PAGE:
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Exploring chords in the Wilson CPS sets

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The Wilson CPS sets provide a wonderful opportunity for exploring the various just intonation generalisations of minor / major chords. CPS stands for "combination product set" and Erv Wilson who devised them is a renowned theorist and inventor of scales.

The models on this page are in VRML. There are good viewers for these on the p.c., but unfortunately, I haven't heard of any that show these models okay on the mac. (especially, beware of the Cosmo Player beta for the mac - while the Cosmo player is one of the best viewers for the P.c., I've been told that the mac beta can erase your address book when you install it!! If you want to try it, back up your address book first.).

Two exellent VRML viewers for the p.c: Cosmo Player, and Cortona. It is harder to find a good one for the Mac - the Cosmo player beta isn't recommended as I've heard of people having problems with it. Cortona have recently made a release of their browser for the Mac, so maybe this is the one we've been waiting for??

The idea of a 2 3 5 7 hexany is that you take all pairs of numbers from 2 3 5 7 and multiply them together:

2*3 2*5 2*7 3*5 3*7 5*7

That gives six numbers. You can then place them on the vertices of an octahedron, and if you wish, octave reduce them. The octahedron used this way is known as a hexany because it has six vertices.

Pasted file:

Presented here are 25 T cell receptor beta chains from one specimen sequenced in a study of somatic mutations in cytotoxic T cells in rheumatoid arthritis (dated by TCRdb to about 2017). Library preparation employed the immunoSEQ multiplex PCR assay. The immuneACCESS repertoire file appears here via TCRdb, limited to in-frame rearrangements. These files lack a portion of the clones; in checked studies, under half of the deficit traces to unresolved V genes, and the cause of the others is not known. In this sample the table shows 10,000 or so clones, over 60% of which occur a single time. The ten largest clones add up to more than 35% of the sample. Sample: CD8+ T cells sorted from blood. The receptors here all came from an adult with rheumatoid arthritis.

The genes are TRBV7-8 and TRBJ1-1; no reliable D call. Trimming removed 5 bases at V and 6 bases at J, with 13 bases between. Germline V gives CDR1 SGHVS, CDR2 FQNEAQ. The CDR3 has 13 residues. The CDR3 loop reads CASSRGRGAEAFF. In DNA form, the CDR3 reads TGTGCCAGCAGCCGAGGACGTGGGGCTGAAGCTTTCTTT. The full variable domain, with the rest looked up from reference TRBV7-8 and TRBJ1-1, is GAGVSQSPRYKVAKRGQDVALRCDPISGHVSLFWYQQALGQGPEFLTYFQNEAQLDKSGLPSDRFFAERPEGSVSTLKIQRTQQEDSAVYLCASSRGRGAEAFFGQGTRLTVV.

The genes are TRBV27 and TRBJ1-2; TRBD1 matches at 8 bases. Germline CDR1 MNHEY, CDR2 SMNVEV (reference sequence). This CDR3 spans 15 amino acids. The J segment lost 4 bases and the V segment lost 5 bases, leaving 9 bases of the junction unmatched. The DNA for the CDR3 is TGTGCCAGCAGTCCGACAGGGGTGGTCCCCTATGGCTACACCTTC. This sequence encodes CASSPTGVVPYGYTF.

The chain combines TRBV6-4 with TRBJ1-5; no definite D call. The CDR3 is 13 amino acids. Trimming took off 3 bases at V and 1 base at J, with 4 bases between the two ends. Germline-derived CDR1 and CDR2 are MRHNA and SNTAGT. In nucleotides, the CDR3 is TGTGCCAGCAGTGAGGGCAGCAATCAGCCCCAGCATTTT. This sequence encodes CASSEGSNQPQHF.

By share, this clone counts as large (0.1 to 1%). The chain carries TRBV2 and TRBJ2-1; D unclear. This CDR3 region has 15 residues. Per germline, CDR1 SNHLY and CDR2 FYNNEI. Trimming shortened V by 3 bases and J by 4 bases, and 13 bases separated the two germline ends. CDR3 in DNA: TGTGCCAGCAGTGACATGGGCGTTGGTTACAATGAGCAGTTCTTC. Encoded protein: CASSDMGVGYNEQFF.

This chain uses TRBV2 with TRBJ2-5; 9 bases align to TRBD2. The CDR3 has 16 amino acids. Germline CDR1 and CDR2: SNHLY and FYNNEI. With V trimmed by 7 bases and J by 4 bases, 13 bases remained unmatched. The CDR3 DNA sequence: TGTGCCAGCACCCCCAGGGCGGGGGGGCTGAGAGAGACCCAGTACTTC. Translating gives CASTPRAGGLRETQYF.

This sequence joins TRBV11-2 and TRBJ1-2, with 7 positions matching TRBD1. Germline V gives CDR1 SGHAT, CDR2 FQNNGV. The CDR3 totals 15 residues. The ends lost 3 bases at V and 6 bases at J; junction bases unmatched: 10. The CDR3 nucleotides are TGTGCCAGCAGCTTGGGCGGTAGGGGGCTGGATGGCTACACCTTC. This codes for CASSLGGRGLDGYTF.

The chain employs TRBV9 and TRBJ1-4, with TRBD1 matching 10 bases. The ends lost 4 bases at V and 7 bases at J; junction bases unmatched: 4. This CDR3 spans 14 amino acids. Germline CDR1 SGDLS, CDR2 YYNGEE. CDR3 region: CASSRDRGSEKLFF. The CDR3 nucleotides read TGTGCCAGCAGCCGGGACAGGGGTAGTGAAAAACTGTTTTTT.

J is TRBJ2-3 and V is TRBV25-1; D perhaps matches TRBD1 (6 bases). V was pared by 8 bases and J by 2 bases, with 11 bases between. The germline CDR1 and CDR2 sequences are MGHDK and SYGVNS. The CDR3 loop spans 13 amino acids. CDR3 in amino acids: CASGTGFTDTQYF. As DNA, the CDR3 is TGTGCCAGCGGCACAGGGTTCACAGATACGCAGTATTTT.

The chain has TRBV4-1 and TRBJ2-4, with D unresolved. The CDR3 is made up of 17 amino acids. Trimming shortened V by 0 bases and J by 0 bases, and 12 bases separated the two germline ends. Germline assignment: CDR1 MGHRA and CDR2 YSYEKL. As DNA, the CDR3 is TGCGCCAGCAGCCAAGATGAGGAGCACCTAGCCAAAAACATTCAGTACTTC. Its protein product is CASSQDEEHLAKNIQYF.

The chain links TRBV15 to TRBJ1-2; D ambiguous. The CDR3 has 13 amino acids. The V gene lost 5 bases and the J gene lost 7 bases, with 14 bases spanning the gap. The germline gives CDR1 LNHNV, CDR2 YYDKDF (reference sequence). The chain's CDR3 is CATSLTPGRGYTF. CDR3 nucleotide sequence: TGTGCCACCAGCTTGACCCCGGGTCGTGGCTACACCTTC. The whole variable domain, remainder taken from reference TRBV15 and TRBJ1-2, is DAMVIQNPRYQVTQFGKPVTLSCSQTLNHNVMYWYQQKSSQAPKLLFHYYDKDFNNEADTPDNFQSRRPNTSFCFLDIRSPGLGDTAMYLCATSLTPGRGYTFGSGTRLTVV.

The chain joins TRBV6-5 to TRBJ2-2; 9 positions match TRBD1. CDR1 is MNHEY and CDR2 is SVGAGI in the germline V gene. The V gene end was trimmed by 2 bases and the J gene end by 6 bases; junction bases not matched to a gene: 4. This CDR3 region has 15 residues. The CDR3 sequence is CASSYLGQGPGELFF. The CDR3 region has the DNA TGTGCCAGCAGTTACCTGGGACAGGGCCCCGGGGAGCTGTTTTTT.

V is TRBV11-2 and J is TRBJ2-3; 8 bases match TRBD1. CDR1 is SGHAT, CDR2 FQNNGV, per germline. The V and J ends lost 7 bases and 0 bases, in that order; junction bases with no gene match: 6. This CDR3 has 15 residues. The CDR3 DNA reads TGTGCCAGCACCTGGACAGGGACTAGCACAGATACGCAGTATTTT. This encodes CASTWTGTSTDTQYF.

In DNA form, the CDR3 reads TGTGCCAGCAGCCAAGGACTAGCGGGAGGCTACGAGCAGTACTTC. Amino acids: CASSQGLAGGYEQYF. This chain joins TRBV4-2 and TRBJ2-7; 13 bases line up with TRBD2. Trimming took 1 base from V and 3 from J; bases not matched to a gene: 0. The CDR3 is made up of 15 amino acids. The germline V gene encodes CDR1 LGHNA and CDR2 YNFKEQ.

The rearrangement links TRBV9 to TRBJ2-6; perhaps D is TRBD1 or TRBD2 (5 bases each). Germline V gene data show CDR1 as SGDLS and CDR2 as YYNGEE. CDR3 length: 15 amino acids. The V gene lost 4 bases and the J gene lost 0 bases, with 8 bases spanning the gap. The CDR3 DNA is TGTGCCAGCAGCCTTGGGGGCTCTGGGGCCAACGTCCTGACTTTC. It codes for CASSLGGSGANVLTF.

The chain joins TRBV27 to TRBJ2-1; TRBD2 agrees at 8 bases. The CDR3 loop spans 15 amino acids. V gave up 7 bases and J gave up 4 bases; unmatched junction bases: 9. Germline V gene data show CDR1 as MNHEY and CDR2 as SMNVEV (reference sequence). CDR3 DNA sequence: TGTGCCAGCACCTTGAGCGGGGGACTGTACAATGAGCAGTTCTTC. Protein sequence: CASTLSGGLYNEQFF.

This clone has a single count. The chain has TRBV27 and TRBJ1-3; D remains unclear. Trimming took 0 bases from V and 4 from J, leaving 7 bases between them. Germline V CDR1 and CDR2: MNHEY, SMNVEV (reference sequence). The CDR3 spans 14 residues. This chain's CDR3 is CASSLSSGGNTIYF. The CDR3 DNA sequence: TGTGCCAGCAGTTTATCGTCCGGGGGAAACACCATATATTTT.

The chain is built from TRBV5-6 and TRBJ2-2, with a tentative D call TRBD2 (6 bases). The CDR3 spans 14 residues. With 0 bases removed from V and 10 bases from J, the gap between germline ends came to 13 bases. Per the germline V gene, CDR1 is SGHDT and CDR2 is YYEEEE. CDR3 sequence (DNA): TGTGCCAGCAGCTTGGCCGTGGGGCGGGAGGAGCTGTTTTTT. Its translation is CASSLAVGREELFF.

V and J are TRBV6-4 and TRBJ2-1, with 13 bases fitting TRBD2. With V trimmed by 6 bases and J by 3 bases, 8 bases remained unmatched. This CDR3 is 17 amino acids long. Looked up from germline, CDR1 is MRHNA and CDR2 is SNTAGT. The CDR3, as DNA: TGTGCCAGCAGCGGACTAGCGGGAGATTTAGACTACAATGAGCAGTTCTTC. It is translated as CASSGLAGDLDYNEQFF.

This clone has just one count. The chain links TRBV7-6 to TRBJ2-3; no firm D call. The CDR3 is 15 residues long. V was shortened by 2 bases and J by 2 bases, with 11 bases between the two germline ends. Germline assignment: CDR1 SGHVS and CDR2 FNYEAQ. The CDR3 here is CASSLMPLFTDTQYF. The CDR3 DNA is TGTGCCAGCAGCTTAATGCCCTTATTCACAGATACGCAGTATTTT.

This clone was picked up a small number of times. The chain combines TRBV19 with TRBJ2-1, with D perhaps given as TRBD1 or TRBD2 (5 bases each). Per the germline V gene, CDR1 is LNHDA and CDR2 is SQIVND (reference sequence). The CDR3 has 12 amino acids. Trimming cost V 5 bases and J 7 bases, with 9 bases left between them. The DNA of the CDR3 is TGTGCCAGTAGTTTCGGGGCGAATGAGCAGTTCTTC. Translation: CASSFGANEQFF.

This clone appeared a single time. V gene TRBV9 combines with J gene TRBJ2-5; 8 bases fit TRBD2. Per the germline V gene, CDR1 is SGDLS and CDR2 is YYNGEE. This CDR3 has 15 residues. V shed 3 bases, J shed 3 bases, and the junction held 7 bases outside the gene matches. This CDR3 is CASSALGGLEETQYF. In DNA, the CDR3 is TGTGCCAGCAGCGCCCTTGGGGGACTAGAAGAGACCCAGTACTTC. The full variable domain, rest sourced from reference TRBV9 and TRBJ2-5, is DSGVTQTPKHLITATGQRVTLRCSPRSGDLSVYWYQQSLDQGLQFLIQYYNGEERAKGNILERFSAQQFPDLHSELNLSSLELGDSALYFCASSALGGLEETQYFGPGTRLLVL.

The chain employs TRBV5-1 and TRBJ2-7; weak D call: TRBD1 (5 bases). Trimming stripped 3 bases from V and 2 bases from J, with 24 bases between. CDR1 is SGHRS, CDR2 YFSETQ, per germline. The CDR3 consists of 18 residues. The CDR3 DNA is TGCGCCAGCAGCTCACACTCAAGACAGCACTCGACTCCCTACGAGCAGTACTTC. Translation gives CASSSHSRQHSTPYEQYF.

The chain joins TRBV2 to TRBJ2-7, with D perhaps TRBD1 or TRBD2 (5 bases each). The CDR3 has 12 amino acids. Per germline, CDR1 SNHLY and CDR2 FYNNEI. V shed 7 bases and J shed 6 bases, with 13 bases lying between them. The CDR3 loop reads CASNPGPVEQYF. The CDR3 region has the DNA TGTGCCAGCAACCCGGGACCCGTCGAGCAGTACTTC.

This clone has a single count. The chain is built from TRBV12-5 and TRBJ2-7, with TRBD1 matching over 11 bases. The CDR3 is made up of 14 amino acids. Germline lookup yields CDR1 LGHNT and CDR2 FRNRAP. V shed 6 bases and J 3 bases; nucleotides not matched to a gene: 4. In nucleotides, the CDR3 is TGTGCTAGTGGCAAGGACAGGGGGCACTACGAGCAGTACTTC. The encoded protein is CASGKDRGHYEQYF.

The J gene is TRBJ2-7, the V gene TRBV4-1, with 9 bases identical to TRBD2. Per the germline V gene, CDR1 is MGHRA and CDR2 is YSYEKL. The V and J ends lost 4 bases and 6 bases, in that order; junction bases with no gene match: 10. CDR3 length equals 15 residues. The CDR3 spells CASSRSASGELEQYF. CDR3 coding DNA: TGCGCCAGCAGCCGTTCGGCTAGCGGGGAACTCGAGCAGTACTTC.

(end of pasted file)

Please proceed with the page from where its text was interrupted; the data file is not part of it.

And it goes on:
(program uses 2 instead of 1, but up to octave reduction, it's the same).

To make this into a conventional scale, note that 1*1 isn't in it, so we don't yet have a 1/1.  

So choose one of these notes as the 1/1, say, 5*7. Divide all the notes by 5*7 and you get:

1/1 8/7 6/5 48/35 8/5 12/7 2/1 (up to octave reduction).

The interesting thing about this scale is that if you put the notes on the vertices of an octahedron, and if each face plays the three notes for its vertices as a chord, then all the chords are consonant triads. So it is a great way of exploring triads and making a scale with many interesting triads in it.

Hint: when improvising in this scale, it is worthwhile to find the geodesic squares of the octahedron. See the notes to my improvisation in the 1 3 5 7 Hexany.

Here is a 3D model (or open in new window).

It is best to wait for everything to load before you start clicking on the vertices - this one shouldn't take that long to load.

Click on any sphere above the centre of a face to hear the triad. Click on any vertex to hear the note, and on any of the spheres in the middle of the edges to hear a diad.

If your VRML browser has a choice of Study mode, you will find this the most useful for looking at these models, as it keeps the model centred. You may also be able to use the drop list of viewpoints which I've provided for the model.